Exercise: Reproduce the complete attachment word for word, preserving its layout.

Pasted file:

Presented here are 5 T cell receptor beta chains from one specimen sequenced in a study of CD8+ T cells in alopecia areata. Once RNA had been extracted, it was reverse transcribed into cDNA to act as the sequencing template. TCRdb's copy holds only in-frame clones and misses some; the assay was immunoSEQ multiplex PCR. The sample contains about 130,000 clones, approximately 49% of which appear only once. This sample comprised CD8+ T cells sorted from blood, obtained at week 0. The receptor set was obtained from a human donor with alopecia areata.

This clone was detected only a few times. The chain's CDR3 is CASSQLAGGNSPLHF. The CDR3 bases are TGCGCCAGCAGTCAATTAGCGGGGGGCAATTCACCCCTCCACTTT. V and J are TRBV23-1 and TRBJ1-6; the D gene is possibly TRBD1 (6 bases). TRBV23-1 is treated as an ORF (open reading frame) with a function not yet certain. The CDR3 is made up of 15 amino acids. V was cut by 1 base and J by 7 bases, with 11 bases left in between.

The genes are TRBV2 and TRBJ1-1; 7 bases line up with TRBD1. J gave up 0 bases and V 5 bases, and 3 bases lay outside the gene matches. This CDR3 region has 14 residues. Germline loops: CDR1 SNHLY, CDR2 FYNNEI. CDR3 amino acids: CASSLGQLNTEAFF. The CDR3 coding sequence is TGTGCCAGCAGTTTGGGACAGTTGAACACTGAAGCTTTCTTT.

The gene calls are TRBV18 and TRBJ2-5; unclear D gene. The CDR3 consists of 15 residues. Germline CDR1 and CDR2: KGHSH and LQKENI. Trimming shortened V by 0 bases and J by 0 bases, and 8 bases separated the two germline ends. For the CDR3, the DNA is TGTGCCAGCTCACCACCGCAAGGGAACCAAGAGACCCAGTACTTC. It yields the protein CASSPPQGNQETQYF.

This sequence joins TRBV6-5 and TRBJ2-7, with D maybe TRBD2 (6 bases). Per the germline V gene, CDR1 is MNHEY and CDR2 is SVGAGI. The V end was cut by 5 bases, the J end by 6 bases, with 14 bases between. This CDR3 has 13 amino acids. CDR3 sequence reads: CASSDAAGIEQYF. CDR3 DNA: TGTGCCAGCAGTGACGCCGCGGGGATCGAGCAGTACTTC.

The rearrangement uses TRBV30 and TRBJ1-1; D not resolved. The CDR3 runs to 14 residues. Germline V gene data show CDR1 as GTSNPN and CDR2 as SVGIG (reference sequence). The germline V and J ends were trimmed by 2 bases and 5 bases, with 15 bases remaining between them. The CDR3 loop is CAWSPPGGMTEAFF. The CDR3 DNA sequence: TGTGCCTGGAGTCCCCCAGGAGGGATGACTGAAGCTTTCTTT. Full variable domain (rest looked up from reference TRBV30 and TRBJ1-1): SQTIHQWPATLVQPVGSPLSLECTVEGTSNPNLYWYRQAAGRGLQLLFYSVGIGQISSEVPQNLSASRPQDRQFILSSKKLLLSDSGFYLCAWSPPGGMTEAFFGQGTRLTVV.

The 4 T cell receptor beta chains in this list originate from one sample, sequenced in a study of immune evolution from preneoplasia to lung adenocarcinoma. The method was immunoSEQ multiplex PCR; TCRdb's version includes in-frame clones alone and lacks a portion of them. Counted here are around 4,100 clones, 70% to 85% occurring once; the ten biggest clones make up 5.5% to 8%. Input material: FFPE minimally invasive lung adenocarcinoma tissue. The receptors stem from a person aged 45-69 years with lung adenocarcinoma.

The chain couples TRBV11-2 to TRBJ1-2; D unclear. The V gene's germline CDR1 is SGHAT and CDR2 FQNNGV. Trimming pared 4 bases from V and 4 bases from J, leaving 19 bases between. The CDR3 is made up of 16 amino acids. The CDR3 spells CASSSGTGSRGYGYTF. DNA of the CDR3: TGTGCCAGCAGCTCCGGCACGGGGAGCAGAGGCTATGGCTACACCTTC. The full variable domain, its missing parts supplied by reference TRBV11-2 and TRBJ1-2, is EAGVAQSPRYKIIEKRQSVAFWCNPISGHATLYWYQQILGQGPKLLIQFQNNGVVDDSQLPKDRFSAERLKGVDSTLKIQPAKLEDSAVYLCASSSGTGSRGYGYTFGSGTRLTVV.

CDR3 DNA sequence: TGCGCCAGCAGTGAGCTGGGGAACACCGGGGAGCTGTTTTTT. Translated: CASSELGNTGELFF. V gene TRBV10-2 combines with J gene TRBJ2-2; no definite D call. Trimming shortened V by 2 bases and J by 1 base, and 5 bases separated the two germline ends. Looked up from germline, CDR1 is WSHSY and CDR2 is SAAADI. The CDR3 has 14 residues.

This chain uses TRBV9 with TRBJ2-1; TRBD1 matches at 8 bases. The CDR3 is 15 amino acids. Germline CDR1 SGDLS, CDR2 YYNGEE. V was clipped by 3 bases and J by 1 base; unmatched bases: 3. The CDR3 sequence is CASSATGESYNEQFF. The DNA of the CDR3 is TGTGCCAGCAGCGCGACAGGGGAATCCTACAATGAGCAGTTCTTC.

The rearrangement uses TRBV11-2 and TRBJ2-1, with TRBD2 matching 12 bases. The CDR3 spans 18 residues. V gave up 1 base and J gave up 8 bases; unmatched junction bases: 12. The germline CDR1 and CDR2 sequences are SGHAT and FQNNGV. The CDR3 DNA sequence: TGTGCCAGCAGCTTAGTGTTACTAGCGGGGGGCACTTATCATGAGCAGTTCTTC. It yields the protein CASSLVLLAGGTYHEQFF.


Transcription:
Presented here are 5 T cell receptor beta chains from one specimen sequenced in a study of CD8+ T cells in alopecia areata. Once RNA had been extracted, it was reverse transcribed into cDNA to act as the sequencing template. TCRdb's copy holds only in-frame clones and misses some; the assay was immunoSEQ multiplex PCR. The sample contains about 130,000 clones, approximately 49% of which appear only once. This sample comprised CD8+ T cells sorted from blood, obtained at week 0. The receptor set was obtained from a human donor with alopecia areata.

This clone was detected only a few times. The chain's CDR3 is CASSQLAGGNSPLHF. The CDR3 bases are TGCGCCAGCAGTCAATTAGCGGGGGGCAATTCACCCCTCCACTTT. V and J are TRBV23-1 and TRBJ1-6; the D gene is possibly TRBD1 (6 bases). TRBV23-1 is treated as an ORF (open reading frame) with a function not yet certain. The CDR3 is made up of 15 amino acids. V was cut by 1 base and J by 7 bases, with 11 bases left in between.

The genes are TRBV2 and TRBJ1-1; 7 bases line up with TRBD1. J gave up 0 bases and V 5 bases, and 3 bases lay outside the gene matches. This CDR3 region has 14 residues. Germline loops: CDR1 SNHLY, CDR2 FYNNEI. CDR3 amino acids: CASSLGQLNTEAFF. The CDR3 coding sequence is TGTGCCAGCAGTTTGGGACAGTTGAACACTGAAGCTTTCTTT.

The gene calls are TRBV18 and TRBJ2-5; unclear D gene. The CDR3 consists of 15 residues. Germline CDR1 and CDR2: KGHSH and LQKENI. Trimming shortened V by 0 bases and J by 0 bases, and 8 bases separated the two germline ends. For the CDR3, the DNA is TGTGCCAGCTCACCACCGCAAGGGAACCAAGAGACCCAGTACTTC. It yields the protein CASSPPQGNQETQYF.

This sequence joins TRBV6-5 and TRBJ2-7, with D maybe TRBD2 (6 bases). Per the germline V gene, CDR1 is MNHEY and CDR2 is SVGAGI. The V end was cut by 5 bases, the J end by 6 bases, with 14 bases between. This CDR3 has 13 amino acids. CDR3 sequence reads: CASSDAAGIEQYF. CDR3 DNA: TGTGCCAGCAGTGACGCCGCGGGGATCGAGCAGTACTTC.

The rearrangement uses TRBV30 and TRBJ1-1; D not resolved. The CDR3 runs to 14 residues. Germline V gene data show CDR1 as GTSNPN and CDR2 as SVGIG (reference sequence). The germline V and J ends were trimmed by 2 bases and 5 bases, with 15 bases remaining between them. The CDR3 loop is CAWSPPGGMTEAFF. The CDR3 DNA sequence: TGTGCCTGGAGTCCCCCAGGAGGGATGACTGAAGCTTTCTTT. Full variable domain (rest looked up from reference TRBV30 and TRBJ1-1): SQTIHQWPATLVQPVGSPLSLECTVEGTSNPNLYWYRQAAGRGLQLLFYSVGIGQISSEVPQNLSASRPQDRQFILSSKKLLLSDSGFYLCAWSPPGGMTEAFFGQGTRLTVV.

The 4 T cell receptor beta chains in this list originate from one sample, sequenced in a study of immune evolution from preneoplasia to lung adenocarcinoma. The method was immunoSEQ multiplex PCR; TCRdb's version includes in-frame clones alone and lacks a portion of them. Counted here are around 4,100 clones, 70% to 85% occurring once; the ten biggest clones make up 5.5% to 8%. Input material: FFPE minimally invasive lung adenocarcinoma tissue. The receptors stem from a person aged 45-69 years with lung adenocarcinoma.

The chain couples TRBV11-2 to TRBJ1-2; D unclear. The V gene's germline CDR1 is SGHAT and CDR2 FQNNGV. Trimming pared 4 bases from V and 4 bases from J, leaving 19 bases between. The CDR3 is made up of 16 amino acids. The CDR3 spells CASSSGTGSRGYGYTF. DNA of the CDR3: TGTGCCAGCAGCTCCGGCACGGGGAGCAGAGGCTATGGCTACACCTTC. The full variable domain, its missing parts supplied by reference TRBV11-2 and TRBJ1-2, is EAGVAQSPRYKIIEKRQSVAFWCNPISGHATLYWYQQILGQGPKLLIQFQNNGVVDDSQLPKDRFSAERLKGVDSTLKIQPAKLEDSAVYLCASSSGTGSRGYGYTFGSGTRLTVV.

CDR3 DNA sequence: TGCGCCAGCAGTGAGCTGGGGAACACCGGGGAGCTGTTTTTT. Translated: CASSELGNTGELFF. V gene TRBV10-2 combines with J gene TRBJ2-2; no definite D call. Trimming shortened V by 2 bases and J by 1 base, and 5 bases separated the two germline ends. Looked up from germline, CDR1 is WSHSY and CDR2 is SAAADI. The CDR3 has 14 residues.

This chain uses TRBV9 with TRBJ2-1; TRBD1 matches at 8 bases. The CDR3 is 15 amino acids. Germline CDR1 SGDLS, CDR2 YYNGEE. V was clipped by 3 bases and J by 1 base; unmatched bases: 3. The CDR3 sequence is CASSATGESYNEQFF. The DNA of the CDR3 is TGTGCCAGCAGCGCGACAGGGGAATCCTACAATGAGCAGTTCTTC.

The rearrangement uses TRBV11-2 and TRBJ2-1, with TRBD2 matching 12 bases. The CDR3 spans 18 residues. V gave up 1 base and J gave up 8 bases; unmatched junction bases: 12. The germline CDR1 and CDR2 sequences are SGHAT and FQNNGV. The CDR3 DNA sequence: TGTGCCAGCAGCTTAGTGTTACTAGCGGGGGGCACTTATCATGAGCAGTTCTTC. It yields the protein CASSLVLLAGGTYHEQFF.